As is true elsewhere in China, the constellation of saints in the Lancang River area among Tibetan, Naxi and Lisu people is quite small. Aside from the crucifix and the Sacred Heart, stations of the Cross and occasional symbols of God the Father or the Holy Spirit, the only other Catholic religious personages one encounters are Mary and Joseph, who are found to the left and right side of altars. These devotions make sense in light of the French, and later Swiss missionaries who led the communities and surely fostered them.
Other saints are absent. Asked about that, one priest in Yunnan replied, “That’s true. I don’t know why,” and confirmed that the saints were largely absent not only visually, but in terms of devotion.
In another sense, some local saints are extremely significant to the Catholic communities there. The churches at Cizhong and Xiaoweixi go to great lengths to memorialize, in little museums next to the churches, the French and Swiss missionaries who led these churches for so long. The images in the museums focus on the lives of the missionaries, but do not emphasize that one of their number, Maurice Tornay, had been beatified by Pope John Paul II. The Catholic cemetery at Cigu has very carefully restored the tombs of the priests who were martyred there in 1905, and has an altar to them. Francis Lim, who spent considerable time in these communities, describes Tibetan Catholics as being very eager to describe and remember the tortuous murders committed by Buddhist monks against the priests.1 Local lay people who suffered persecutions are apparently remembered as well, though this is too politically sensitive a subject to discuss in any depth with outsiders.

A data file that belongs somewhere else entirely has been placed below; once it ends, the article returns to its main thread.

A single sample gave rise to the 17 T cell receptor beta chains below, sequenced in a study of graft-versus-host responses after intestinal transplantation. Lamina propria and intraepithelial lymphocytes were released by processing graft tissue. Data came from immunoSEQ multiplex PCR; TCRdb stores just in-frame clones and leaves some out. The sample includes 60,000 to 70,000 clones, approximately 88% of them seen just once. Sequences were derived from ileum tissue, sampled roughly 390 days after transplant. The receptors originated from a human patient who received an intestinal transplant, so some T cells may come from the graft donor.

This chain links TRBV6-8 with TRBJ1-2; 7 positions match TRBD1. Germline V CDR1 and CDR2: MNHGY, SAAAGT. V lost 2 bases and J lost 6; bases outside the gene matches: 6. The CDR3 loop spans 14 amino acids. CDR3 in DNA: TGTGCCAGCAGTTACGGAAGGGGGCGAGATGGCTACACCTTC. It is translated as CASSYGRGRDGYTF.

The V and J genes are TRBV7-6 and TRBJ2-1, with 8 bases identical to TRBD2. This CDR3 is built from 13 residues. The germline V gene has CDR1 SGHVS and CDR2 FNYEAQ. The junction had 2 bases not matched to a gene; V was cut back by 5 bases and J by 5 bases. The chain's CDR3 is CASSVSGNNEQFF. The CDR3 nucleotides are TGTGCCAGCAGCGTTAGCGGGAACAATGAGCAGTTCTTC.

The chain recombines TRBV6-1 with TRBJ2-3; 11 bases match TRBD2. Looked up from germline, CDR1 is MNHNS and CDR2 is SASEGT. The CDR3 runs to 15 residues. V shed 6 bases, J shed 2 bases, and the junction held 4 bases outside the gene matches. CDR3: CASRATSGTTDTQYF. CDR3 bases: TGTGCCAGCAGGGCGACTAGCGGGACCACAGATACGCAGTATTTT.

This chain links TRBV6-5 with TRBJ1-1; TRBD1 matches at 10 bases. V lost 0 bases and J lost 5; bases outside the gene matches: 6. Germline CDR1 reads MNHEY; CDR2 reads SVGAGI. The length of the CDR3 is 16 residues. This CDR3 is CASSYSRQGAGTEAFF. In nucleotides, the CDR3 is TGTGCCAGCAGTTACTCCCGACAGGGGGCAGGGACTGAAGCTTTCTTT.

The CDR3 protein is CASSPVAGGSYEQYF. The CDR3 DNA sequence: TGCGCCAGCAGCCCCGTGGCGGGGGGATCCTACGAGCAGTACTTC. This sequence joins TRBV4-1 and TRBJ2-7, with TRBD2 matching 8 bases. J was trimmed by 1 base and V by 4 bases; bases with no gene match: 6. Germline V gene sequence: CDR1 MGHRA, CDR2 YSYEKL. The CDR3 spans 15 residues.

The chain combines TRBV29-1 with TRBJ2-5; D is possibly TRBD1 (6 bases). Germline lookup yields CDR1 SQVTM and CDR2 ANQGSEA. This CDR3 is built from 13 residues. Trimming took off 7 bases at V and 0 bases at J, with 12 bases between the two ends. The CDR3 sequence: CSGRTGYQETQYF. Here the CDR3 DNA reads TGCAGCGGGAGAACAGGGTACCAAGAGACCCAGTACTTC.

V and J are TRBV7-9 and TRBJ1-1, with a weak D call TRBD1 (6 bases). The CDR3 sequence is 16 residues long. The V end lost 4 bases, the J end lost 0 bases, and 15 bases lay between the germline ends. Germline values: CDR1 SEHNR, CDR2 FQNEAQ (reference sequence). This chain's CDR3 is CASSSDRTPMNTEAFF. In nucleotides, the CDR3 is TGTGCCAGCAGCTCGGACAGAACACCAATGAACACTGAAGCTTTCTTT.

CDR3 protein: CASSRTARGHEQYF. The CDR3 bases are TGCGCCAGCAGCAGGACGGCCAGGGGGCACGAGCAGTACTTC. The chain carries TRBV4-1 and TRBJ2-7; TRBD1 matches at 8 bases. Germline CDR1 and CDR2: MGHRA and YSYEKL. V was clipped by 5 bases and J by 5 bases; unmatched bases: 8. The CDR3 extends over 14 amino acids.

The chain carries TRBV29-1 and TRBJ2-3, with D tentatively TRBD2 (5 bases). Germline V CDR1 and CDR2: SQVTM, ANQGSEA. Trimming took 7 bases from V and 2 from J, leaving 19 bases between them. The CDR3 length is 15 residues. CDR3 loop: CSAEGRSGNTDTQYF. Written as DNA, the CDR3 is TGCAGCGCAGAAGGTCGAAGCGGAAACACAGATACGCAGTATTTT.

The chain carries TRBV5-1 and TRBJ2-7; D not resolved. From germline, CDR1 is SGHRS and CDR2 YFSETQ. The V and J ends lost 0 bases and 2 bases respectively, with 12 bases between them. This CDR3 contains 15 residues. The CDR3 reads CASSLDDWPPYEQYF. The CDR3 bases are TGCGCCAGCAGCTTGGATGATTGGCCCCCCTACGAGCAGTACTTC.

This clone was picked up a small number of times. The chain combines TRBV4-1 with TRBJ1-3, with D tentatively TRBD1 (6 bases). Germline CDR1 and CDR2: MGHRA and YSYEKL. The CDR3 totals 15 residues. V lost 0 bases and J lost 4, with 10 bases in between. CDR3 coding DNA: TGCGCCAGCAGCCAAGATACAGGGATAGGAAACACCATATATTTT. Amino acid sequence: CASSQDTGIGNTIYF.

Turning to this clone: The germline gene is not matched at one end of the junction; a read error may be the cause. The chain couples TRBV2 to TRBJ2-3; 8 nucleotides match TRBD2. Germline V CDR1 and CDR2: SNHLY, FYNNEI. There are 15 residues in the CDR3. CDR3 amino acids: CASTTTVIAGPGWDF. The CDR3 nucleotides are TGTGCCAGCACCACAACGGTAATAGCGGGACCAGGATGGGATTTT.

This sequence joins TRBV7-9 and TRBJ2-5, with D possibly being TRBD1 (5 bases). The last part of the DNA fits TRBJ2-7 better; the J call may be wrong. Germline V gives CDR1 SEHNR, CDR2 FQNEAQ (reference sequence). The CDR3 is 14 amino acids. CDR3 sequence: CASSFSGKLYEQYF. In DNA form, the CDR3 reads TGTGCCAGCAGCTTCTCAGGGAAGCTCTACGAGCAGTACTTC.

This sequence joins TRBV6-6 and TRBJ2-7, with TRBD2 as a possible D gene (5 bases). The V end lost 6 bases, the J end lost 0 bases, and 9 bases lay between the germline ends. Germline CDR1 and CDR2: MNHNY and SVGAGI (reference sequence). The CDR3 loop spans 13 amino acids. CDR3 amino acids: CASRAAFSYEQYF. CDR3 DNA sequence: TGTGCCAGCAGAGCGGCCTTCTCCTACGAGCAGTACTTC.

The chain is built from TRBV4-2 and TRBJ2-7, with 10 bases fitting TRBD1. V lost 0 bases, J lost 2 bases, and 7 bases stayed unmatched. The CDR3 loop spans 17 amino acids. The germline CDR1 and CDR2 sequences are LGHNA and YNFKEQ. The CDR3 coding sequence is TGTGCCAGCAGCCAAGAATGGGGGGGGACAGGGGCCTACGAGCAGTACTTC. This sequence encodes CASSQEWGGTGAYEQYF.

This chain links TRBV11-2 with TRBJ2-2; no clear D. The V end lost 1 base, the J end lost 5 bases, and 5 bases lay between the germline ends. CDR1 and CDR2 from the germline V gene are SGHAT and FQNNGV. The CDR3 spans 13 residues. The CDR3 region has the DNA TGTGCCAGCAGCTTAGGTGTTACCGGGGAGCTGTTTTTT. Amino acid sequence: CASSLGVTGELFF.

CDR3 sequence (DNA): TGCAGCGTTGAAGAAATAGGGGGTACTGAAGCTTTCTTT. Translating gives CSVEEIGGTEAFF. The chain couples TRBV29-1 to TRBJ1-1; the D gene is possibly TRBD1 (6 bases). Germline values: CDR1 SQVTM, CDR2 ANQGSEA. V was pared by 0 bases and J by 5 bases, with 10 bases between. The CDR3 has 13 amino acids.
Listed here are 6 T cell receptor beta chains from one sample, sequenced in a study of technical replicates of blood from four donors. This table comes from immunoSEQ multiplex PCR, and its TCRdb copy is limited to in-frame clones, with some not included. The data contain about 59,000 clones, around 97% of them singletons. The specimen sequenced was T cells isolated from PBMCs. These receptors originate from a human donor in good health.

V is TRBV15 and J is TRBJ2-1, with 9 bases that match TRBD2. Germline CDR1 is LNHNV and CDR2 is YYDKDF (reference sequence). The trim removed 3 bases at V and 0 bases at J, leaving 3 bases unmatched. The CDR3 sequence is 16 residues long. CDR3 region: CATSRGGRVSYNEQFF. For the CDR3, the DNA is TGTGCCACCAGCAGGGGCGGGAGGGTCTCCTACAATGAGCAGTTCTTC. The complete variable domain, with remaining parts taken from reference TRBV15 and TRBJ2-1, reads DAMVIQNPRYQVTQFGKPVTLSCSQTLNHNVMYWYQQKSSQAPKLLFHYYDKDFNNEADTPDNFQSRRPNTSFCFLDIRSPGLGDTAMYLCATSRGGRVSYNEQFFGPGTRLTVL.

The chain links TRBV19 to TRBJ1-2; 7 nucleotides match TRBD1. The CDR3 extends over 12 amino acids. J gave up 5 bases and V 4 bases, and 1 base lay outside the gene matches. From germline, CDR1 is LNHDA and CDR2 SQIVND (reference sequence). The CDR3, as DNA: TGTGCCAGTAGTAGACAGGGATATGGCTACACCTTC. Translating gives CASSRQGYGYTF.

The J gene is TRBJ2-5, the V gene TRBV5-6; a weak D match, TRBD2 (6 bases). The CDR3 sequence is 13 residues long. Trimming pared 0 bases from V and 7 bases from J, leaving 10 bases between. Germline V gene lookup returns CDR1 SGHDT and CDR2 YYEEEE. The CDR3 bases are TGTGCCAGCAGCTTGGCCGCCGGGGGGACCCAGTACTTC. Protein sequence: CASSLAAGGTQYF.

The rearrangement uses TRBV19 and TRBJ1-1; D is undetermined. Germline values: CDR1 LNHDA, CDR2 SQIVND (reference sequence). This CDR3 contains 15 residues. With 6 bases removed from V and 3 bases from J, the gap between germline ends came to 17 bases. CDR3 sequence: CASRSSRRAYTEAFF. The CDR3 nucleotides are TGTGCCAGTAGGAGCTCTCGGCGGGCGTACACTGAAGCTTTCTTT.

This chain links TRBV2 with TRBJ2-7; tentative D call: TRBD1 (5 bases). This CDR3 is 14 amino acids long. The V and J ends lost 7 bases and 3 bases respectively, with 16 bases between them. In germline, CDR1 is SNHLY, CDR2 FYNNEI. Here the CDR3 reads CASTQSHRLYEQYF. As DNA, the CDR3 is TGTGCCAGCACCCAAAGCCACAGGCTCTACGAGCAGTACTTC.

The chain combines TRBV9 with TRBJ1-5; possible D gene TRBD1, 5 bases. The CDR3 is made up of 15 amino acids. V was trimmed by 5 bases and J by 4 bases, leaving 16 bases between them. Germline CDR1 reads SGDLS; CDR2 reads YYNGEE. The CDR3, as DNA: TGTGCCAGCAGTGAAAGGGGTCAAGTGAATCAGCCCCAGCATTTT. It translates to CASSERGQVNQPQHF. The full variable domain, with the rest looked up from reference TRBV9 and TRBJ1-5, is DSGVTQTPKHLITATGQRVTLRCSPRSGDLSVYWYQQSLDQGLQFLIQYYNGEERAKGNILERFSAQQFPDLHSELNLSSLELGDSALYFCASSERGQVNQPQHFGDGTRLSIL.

- 1Francis Khek Gee Lim, “‘To the Peoples’: Christianity and Ethnicity in China’s Minority Areas” in Francis Khek Gee Lim, ed., Christianity in Contemporary China: Socio-cultural Perspectives (London: Routledge, 2013), 112.